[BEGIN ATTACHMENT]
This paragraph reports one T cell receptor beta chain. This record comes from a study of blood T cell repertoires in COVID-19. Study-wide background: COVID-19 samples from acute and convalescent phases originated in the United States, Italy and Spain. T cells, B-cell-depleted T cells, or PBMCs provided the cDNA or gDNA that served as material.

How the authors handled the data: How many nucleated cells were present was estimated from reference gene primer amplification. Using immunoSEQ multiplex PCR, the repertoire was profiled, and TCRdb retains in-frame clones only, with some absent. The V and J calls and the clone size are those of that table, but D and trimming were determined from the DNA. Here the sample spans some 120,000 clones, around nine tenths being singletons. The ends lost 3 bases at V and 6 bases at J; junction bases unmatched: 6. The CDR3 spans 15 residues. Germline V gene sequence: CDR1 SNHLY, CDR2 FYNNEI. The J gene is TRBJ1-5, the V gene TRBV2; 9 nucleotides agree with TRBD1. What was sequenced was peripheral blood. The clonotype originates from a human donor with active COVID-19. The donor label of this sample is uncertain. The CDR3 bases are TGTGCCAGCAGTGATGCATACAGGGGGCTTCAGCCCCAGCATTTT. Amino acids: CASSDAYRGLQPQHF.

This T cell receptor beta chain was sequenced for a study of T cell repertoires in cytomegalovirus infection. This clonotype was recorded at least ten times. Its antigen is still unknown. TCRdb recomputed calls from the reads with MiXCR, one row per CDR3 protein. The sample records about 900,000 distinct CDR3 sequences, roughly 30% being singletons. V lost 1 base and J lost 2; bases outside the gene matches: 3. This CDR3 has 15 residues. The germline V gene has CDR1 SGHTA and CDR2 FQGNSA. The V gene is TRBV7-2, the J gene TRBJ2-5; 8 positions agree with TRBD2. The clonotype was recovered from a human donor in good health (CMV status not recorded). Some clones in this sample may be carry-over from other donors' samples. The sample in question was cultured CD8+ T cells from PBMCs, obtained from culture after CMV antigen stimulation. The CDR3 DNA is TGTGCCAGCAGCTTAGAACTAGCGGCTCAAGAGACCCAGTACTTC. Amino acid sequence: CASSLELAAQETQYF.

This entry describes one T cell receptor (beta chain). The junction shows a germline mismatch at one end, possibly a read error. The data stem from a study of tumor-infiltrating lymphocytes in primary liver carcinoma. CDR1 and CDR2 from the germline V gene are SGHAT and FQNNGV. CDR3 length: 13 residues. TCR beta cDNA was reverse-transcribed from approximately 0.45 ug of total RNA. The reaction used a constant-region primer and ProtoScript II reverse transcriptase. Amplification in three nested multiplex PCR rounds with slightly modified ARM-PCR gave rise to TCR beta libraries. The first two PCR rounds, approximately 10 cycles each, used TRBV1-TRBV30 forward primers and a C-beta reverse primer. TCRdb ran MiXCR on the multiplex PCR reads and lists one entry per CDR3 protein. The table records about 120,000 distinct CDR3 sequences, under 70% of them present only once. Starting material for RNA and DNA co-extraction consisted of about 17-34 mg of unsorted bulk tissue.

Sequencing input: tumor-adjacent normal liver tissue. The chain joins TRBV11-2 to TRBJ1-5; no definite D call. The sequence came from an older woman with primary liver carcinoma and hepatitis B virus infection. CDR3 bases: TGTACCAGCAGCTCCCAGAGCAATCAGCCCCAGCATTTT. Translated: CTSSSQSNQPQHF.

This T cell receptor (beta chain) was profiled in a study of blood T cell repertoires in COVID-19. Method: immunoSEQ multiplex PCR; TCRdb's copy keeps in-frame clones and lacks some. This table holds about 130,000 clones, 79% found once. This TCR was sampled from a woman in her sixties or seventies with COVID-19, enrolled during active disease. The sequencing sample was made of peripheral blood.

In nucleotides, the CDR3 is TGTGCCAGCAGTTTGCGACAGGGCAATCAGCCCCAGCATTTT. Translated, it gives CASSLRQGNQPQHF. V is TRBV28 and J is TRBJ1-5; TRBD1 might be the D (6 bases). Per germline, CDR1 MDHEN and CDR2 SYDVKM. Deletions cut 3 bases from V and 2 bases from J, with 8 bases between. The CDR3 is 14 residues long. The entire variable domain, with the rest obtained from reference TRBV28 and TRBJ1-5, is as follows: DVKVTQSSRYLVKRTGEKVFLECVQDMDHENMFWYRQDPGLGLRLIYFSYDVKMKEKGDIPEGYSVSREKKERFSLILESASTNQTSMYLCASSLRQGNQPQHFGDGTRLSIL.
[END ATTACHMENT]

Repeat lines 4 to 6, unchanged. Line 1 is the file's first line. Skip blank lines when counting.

This entry describes one T cell receptor (beta chain). The junction shows a germline mismatch at one end, possibly a read error. The data stem from a study of tumor-infiltrating lymphocytes in primary liver carcinoma. CDR1 and CDR2 from the germline V gene are SGHAT and FQNNGV. CDR3 length: 13 residues. TCR beta cDNA was reverse-transcribed from approximately 0.45 ug of total RNA. The reaction used a constant-region primer and ProtoScript II reverse transcriptase. Amplification in three nested multiplex PCR rounds with slightly modified ARM-PCR gave rise to TCR beta libraries. The first two PCR rounds, approximately 10 cycles each, used TRBV1-TRBV30 forward primers and a C-beta reverse primer. TCRdb ran MiXCR on the multiplex PCR reads and lists one entry per CDR3 protein. The table records about 120,000 distinct CDR3 sequences, under 70% of them present only once. Starting material for RNA and DNA co-extraction consisted of about 17-34 mg of unsorted bulk tissue.

Sequencing input: tumor-adjacent normal liver tissue. The chain joins TRBV11-2 to TRBJ1-5; no definite D call. The sequence came from an older woman with primary liver carcinoma and hepatitis B virus infection. CDR3 bases: TGTACCAGCAGCTCCCAGAGCAATCAGCCCCAGCATTTT. Translated: CTSSSQSNQPQHF.

This T cell receptor (beta chain) was profiled in a study of blood T cell repertoires in COVID-19. Method: immunoSEQ multiplex PCR; TCRdb's copy keeps in-frame clones and lacks some. This table holds about 130,000 clones, 79% found once. This TCR was sampled from a woman in her sixties or seventies with COVID-19, enrolled during active disease. The sequencing sample was made of peripheral blood.